Investing in corporate bonds is a great way to establish a steadily growing amount of wealth in any portfolio, presenting an investment option that carries little risk and has the potential to generate consistent though modest returns over time. Investing in corporate bonds does require making some choices regarding which bond issues to purchase, and which ones to avoid. When considering any type of bond issue, it is important to look closely at the bond rating, evaluate the bond terms, and also the overall financial condition and prospects of the bond issuer.
A basic tip with investing in corporate bonds is that no matter how attractive the issue appears on the surface, looking into the fortunes of the issuing company is essential. Find out all you can about the financial stability of the issuer, and the prospects for continuing stability for at least the duration of the bond issue. This sometimes means considering not only the ability of the issuer to remain competitive within its industry, but also the prospects for that industry in general. For example, if the fortunes of the business are tied to a flagship product that could become obsolete within the next five years, and you are considering a ten-year bond issue, it may be wise to look at other investments.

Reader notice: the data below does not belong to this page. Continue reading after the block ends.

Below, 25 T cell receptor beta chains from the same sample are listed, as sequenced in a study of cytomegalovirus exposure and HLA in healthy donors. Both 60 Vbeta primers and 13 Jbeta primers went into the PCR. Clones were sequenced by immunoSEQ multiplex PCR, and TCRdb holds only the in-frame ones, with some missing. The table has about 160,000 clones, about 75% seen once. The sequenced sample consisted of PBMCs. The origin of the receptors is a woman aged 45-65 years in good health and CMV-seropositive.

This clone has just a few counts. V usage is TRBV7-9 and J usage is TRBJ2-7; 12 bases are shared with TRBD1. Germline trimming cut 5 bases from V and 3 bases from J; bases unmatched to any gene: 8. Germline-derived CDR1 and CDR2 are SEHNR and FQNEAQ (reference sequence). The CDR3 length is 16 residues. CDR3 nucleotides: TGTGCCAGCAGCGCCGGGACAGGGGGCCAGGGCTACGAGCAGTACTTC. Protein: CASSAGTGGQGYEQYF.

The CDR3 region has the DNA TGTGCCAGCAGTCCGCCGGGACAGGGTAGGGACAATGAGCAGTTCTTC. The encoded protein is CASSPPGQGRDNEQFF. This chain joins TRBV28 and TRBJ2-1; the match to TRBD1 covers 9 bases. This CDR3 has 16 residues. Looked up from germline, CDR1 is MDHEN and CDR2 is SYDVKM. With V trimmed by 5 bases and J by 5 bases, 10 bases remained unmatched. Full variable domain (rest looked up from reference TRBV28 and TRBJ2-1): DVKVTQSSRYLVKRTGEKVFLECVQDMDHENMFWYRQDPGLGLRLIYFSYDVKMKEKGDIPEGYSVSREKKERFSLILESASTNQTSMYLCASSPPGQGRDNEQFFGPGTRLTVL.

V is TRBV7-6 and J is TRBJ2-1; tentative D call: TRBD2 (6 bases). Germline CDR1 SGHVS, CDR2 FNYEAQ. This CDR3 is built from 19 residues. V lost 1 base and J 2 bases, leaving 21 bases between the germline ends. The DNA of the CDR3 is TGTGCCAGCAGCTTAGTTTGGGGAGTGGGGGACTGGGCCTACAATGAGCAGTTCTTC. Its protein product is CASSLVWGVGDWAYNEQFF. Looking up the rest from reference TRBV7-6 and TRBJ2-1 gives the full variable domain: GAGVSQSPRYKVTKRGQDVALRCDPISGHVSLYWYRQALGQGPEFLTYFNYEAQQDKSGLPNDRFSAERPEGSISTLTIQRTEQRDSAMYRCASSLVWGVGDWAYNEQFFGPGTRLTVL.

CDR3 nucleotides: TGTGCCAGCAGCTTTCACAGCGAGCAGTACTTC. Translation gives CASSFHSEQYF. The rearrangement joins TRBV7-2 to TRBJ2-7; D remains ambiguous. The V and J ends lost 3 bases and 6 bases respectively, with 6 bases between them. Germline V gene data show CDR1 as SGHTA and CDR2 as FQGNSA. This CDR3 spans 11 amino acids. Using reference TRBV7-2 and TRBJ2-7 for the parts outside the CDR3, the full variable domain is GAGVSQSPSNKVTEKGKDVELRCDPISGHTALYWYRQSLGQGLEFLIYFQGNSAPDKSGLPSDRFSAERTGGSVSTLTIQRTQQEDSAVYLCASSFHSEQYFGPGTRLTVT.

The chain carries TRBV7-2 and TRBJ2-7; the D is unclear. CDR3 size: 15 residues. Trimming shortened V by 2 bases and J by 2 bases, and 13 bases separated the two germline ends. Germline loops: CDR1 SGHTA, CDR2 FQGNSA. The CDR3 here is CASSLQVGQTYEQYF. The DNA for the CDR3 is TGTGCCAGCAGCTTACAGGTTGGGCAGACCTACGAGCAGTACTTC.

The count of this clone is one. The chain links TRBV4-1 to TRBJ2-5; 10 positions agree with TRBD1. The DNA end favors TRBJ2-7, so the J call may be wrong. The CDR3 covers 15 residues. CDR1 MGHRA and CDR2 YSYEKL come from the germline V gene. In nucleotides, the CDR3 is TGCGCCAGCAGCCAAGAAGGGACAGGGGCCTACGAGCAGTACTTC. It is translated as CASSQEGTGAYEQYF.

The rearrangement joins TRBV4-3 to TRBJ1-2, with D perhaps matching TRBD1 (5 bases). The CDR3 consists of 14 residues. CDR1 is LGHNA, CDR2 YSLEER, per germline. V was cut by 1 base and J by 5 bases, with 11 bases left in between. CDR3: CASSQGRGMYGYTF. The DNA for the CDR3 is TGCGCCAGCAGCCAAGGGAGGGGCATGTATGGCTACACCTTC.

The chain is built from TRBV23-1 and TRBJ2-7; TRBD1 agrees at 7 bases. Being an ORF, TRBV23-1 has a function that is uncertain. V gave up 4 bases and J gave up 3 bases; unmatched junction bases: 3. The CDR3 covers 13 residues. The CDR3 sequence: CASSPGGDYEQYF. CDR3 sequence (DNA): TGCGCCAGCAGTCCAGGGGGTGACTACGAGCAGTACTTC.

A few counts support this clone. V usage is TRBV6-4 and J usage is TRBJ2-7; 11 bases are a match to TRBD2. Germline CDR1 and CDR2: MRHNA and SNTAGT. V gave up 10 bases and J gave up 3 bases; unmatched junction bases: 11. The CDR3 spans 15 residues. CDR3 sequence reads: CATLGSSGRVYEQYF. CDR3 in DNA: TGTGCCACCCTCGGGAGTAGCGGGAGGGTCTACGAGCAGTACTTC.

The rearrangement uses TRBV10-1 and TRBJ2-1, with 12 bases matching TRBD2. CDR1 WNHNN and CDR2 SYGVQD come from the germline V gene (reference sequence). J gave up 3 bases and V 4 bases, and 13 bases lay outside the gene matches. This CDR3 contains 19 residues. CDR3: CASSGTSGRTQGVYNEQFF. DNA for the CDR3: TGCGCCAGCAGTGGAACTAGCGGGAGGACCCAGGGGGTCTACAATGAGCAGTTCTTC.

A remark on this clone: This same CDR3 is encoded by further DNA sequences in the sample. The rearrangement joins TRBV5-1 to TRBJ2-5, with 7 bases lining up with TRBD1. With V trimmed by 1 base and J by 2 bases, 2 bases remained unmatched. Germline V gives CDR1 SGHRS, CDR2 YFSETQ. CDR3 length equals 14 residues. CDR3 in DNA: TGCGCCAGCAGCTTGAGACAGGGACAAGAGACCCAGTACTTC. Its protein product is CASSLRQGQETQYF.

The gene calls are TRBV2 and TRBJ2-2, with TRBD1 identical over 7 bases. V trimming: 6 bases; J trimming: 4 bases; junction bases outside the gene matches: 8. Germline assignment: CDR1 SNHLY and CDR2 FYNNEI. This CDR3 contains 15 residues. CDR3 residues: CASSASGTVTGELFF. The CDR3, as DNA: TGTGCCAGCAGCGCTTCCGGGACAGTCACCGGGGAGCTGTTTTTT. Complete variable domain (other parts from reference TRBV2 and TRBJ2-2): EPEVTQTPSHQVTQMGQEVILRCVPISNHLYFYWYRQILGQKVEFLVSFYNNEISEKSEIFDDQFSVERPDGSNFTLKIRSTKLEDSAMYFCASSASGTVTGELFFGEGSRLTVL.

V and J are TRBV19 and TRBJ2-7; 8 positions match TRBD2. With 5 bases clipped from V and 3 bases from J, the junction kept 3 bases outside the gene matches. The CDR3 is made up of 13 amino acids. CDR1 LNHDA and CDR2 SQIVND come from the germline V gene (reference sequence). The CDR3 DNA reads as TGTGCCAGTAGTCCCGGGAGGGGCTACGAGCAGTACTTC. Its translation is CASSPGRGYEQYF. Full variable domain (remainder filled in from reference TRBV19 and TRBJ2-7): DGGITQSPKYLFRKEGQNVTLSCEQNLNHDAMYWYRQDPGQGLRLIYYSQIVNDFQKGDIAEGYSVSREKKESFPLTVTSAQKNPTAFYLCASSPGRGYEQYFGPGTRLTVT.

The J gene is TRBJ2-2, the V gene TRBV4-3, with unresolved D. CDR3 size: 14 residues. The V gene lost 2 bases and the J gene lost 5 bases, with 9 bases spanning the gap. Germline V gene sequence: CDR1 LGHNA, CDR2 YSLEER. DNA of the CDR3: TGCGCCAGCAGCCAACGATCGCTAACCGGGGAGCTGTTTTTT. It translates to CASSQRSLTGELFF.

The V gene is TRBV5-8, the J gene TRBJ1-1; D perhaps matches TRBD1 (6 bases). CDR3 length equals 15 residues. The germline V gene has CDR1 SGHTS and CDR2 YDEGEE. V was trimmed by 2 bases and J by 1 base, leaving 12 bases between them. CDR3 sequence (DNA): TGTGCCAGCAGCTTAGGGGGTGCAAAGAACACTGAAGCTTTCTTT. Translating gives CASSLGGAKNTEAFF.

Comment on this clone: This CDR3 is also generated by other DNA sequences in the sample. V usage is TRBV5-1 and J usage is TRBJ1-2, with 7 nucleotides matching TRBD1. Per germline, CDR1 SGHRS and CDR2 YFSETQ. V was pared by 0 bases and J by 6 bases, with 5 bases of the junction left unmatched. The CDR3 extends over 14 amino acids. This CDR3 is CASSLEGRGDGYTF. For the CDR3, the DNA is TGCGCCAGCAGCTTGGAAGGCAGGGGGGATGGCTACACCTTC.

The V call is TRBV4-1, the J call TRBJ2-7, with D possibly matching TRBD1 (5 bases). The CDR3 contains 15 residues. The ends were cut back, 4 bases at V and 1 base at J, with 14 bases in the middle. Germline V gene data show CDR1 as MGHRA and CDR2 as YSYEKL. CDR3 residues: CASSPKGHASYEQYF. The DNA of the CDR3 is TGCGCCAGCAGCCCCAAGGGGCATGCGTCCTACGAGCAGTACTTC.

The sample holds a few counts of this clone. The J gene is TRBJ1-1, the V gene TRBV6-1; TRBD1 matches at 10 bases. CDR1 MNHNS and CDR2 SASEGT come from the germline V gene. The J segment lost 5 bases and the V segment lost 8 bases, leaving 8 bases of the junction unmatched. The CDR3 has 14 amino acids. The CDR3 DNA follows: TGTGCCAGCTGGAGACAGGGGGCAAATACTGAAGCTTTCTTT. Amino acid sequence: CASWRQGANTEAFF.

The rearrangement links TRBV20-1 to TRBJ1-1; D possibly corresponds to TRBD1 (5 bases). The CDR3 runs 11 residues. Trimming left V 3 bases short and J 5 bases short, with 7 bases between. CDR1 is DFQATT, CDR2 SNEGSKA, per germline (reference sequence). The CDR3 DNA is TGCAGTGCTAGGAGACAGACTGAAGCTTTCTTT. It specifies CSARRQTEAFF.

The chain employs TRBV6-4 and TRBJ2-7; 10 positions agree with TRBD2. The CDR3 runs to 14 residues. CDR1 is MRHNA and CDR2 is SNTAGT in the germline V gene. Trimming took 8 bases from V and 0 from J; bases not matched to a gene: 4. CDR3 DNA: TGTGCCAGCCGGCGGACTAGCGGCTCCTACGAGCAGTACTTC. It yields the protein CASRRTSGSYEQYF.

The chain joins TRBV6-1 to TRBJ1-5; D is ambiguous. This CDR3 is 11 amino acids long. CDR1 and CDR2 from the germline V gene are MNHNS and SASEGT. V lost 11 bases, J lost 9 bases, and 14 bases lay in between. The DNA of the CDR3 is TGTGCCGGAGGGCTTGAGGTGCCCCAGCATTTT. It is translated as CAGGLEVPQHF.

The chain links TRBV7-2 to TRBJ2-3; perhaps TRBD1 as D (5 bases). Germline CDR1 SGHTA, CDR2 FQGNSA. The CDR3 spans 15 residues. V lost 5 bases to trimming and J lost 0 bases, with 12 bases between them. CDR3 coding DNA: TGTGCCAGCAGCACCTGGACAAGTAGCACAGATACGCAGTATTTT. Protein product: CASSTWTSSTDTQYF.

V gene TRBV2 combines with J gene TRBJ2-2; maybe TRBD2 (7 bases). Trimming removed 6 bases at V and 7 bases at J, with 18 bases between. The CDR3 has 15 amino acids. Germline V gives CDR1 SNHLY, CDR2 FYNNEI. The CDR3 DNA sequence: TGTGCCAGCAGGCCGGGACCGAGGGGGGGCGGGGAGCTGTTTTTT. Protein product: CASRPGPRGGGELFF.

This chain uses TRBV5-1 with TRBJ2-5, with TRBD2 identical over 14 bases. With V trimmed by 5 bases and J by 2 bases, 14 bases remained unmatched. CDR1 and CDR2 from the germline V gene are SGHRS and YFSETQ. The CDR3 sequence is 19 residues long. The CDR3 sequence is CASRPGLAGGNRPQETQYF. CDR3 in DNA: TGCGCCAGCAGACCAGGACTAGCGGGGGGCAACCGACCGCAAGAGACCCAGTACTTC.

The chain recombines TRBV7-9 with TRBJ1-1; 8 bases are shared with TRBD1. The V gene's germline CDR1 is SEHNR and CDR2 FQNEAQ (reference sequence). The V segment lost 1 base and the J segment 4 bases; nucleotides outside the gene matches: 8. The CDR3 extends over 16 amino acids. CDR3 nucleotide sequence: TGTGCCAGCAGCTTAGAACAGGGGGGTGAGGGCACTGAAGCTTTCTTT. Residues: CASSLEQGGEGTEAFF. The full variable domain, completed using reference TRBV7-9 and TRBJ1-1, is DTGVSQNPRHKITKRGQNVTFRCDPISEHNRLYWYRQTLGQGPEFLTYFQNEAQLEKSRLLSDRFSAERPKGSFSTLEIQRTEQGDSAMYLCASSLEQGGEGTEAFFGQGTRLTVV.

Bond terms are also important when investing in corporate bonds. One of the first points to consider is the amount of return the bond will generate, and when that return is realized. The terms may call for settling the entire balance plus interest at the point of bond maturity. Others will issue interest payments at specific points in the bond’s life, finally settling the balance at the point of maturity. Also read the terms to identify which events could trigger rolling the bond into some other type of security, or otherwise result in the bond being called early, since those actions will impact the earnings you receive from the investment.
When investing in corporate bonds, you also want to consider the bond rating. This component is actually helpful in evaluating the current financial status of the issuer. A broker or bond dealer can provide rating information that will help you determine if the bond is a good fit for your needs. Keep in mind that the size of the corporation is not the focus of the rating, and don’t reject a smaller company out of hand simply because it is not well known to you. Lesser known companies often have some of the best ratings and offer the best terms that you can obtain with bond issues.